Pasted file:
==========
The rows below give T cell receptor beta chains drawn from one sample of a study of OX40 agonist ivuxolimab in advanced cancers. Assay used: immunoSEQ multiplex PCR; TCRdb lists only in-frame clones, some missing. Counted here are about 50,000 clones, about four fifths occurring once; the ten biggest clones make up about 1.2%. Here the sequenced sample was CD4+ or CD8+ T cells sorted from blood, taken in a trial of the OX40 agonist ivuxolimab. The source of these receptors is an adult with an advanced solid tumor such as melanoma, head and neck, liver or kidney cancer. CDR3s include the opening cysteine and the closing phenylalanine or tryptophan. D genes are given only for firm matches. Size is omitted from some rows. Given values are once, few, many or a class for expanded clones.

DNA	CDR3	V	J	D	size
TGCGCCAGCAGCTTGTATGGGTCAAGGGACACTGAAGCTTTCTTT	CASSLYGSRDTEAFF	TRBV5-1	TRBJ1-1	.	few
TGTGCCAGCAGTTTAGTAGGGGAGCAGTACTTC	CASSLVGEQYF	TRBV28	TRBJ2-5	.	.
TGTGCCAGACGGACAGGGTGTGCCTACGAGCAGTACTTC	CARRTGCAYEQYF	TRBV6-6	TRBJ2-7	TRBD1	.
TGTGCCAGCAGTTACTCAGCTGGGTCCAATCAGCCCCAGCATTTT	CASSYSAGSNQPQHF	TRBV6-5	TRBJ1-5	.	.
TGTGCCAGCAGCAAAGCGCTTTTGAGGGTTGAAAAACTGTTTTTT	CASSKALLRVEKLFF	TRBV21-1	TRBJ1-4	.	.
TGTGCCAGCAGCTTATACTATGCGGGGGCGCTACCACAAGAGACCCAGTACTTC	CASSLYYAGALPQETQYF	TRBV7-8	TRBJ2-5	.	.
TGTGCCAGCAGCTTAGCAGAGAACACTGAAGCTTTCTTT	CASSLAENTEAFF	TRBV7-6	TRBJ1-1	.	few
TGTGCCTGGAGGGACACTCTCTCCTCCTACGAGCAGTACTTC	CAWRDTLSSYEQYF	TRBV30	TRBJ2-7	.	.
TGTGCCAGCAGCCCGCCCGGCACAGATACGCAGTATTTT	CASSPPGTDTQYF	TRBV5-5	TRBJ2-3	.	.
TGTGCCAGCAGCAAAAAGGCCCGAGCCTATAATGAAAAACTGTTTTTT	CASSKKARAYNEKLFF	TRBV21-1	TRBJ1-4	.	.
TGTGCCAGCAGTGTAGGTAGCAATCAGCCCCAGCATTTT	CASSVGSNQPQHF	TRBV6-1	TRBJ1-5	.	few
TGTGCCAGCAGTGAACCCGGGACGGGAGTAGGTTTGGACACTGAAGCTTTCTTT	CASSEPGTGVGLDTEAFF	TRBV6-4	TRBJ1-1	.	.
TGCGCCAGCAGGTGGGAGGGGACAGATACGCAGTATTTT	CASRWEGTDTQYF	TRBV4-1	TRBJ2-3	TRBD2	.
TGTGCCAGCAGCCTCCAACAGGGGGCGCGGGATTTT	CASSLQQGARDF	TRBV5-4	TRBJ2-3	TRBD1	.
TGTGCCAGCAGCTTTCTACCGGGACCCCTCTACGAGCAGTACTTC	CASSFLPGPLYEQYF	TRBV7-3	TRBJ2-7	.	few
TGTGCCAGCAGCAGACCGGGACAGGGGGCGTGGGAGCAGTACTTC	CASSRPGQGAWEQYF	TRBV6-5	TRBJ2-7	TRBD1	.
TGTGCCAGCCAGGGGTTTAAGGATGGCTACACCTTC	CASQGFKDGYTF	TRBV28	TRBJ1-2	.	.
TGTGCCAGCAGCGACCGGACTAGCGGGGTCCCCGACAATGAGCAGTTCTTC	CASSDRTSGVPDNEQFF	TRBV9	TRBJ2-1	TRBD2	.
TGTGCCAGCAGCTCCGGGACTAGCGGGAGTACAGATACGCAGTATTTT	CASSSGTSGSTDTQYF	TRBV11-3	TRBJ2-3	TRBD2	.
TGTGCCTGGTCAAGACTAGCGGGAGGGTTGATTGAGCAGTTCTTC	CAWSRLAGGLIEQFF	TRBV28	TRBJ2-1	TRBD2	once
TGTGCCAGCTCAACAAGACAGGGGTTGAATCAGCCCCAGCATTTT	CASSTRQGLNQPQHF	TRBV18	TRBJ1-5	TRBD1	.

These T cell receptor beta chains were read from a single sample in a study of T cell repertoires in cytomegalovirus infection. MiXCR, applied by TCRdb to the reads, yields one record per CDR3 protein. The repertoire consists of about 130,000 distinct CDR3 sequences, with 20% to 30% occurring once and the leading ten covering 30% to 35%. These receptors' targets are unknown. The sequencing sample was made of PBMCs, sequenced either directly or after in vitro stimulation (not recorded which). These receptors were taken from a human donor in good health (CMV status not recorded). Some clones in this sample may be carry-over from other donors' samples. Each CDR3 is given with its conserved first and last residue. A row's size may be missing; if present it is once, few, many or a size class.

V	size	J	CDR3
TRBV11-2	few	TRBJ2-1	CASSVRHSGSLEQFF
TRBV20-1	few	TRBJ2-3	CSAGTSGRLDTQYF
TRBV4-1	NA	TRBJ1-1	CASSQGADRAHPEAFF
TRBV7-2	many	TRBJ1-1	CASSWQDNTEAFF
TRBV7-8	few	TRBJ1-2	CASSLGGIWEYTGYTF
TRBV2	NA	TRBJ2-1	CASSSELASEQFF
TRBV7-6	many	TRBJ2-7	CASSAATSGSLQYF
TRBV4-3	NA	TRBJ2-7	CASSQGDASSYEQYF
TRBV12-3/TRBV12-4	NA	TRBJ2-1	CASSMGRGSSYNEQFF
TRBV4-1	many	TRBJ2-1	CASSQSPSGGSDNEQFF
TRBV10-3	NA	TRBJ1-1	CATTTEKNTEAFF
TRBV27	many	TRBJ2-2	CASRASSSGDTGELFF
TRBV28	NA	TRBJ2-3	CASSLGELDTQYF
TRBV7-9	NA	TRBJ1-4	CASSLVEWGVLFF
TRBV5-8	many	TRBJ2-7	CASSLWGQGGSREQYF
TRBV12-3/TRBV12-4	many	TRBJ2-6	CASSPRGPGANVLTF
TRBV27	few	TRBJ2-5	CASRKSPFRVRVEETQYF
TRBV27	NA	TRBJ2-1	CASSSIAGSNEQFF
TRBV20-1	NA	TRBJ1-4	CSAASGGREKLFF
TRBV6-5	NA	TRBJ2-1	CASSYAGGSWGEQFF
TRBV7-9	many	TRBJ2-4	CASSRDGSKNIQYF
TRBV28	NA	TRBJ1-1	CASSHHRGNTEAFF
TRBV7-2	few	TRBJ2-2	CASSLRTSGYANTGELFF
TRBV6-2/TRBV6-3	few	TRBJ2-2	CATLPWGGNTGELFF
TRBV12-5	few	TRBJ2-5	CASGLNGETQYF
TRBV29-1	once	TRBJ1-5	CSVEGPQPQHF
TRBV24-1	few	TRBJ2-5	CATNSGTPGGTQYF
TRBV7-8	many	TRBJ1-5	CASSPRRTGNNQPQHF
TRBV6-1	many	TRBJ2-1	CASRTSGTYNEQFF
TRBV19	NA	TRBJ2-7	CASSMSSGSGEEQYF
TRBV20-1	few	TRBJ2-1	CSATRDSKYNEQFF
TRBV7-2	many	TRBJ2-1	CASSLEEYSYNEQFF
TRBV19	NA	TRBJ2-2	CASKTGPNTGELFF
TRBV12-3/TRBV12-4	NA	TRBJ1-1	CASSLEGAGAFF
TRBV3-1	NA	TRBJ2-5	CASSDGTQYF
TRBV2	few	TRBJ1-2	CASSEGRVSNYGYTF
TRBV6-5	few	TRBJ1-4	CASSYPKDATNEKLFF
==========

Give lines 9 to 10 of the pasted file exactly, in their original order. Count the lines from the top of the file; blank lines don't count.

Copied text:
TGTGCCAGCAGCTTAGCAGAGAACACTGAAGCTTTCTTT	CASSLAENTEAFF	TRBV7-6	TRBJ1-1	.	few
TGTGCCTGGAGGGACACTCTCTCCTCCTACGAGCAGTACTTC	CAWRDTLSSYEQYF	TRBV30	TRBJ2-7	.	.